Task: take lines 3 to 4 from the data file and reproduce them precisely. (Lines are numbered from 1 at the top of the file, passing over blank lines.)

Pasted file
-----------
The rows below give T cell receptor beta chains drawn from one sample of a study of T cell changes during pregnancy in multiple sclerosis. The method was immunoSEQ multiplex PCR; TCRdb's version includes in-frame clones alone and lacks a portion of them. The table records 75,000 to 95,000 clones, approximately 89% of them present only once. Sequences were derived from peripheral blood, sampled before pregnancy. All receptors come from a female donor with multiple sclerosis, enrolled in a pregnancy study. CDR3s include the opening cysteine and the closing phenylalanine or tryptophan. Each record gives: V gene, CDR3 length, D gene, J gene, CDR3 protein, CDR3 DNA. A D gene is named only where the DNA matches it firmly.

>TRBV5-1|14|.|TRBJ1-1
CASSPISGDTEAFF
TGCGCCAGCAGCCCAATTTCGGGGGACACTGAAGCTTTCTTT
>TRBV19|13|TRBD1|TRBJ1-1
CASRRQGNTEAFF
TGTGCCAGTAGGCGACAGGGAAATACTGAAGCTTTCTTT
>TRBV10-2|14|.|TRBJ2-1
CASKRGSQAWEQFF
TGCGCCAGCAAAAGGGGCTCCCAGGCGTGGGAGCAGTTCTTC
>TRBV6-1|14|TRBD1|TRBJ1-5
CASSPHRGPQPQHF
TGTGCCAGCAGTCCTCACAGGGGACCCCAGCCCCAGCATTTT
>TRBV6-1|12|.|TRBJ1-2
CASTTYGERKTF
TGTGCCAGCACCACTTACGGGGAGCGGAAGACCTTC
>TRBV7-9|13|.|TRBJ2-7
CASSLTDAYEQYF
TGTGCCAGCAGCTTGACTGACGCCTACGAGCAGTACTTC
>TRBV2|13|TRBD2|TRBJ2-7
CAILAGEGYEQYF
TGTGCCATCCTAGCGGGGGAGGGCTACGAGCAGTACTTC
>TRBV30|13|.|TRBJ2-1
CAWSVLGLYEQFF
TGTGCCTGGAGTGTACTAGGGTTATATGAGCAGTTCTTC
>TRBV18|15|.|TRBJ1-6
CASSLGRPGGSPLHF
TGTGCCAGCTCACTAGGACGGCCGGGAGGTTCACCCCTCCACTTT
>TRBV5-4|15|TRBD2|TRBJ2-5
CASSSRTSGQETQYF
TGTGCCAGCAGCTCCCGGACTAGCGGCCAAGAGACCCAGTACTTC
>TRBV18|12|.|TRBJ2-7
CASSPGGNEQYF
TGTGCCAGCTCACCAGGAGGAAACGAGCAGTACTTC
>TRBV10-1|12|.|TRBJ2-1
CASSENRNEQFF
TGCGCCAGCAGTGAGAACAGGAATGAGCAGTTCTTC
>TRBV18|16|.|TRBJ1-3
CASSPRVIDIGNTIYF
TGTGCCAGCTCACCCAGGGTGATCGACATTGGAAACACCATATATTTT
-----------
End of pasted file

CASSPISGDTEAFF
TGCGCCAGCAGCCCAATTTCGGGGGACACTGAAGCTTTCTTT